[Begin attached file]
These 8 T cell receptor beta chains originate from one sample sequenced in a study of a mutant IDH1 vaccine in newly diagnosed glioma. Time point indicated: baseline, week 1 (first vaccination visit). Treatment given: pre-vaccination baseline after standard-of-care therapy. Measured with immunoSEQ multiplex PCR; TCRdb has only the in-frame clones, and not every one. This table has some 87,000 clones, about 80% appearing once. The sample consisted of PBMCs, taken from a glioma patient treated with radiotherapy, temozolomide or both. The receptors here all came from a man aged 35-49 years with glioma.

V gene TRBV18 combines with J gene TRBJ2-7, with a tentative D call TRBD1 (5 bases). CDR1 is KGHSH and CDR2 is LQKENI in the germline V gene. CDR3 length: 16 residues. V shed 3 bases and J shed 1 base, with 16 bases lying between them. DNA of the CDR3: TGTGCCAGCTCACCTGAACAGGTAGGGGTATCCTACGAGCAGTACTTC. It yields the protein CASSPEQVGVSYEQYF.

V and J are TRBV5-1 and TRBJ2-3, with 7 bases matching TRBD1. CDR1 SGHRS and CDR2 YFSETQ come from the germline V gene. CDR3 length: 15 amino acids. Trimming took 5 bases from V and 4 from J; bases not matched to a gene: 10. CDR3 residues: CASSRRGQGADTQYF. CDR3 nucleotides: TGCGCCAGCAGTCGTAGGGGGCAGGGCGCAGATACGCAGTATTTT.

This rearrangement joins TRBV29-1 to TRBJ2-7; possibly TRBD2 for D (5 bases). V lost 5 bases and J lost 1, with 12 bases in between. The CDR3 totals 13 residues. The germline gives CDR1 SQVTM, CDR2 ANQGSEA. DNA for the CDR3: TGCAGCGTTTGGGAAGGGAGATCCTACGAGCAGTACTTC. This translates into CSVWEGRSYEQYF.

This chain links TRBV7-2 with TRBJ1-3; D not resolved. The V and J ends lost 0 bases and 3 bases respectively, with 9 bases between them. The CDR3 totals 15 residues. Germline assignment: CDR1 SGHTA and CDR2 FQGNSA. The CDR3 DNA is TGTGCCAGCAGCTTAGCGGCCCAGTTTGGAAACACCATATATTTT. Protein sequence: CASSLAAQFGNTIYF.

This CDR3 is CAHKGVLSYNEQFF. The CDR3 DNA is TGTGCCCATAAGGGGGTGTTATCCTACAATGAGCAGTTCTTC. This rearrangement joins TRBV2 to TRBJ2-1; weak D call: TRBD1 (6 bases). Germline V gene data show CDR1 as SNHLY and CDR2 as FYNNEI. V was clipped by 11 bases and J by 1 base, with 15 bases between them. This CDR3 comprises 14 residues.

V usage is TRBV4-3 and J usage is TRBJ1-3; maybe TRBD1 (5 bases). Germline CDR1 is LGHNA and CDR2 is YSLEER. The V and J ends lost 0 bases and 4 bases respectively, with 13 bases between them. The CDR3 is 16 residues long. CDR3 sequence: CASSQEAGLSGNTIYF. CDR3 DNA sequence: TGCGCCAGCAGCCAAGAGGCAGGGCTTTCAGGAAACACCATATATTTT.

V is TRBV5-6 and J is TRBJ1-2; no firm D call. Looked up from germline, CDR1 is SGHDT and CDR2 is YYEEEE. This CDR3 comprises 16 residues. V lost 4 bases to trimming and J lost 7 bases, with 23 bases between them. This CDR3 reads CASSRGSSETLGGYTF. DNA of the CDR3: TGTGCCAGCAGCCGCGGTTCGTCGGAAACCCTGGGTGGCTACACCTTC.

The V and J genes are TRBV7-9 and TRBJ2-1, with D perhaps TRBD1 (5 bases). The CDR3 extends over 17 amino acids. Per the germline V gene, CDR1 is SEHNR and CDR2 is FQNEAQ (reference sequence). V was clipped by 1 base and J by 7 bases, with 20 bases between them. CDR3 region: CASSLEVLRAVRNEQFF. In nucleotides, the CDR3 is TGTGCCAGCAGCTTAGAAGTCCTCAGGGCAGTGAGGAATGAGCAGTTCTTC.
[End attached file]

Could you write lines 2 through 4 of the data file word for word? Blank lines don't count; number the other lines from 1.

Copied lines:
V gene TRBV18 combines with J gene TRBJ2-7, with a tentative D call TRBD1 (5 bases). CDR1 is KGHSH and CDR2 is LQKENI in the germline V gene. CDR3 length: 16 residues. V shed 3 bases and J shed 1 base, with 16 bases lying between them. DNA of the CDR3: TGTGCCAGCTCACCTGAACAGGTAGGGGTATCCTACGAGCAGTACTTC. It yields the protein CASSPEQVGVSYEQYF.

V and J are TRBV5-1 and TRBJ2-3, with 7 bases matching TRBD1. CDR1 SGHRS and CDR2 YFSETQ come from the germline V gene. CDR3 length: 15 amino acids. Trimming took 5 bases from V and 4 from J; bases not matched to a gene: 10. CDR3 residues: CASSRRGQGADTQYF. CDR3 nucleotides: TGCGCCAGCAGTCGTAGGGGGCAGGGCGCAGATACGCAGTATTTT.

This rearrangement joins TRBV29-1 to TRBJ2-7; possibly TRBD2 for D (5 bases). V lost 5 bases and J lost 1, with 12 bases in between. The CDR3 totals 13 residues. The germline gives CDR1 SQVTM, CDR2 ANQGSEA. DNA for the CDR3: TGCAGCGTTTGGGAAGGGAGATCCTACGAGCAGTACTTC. This translates into CSVWEGRSYEQYF.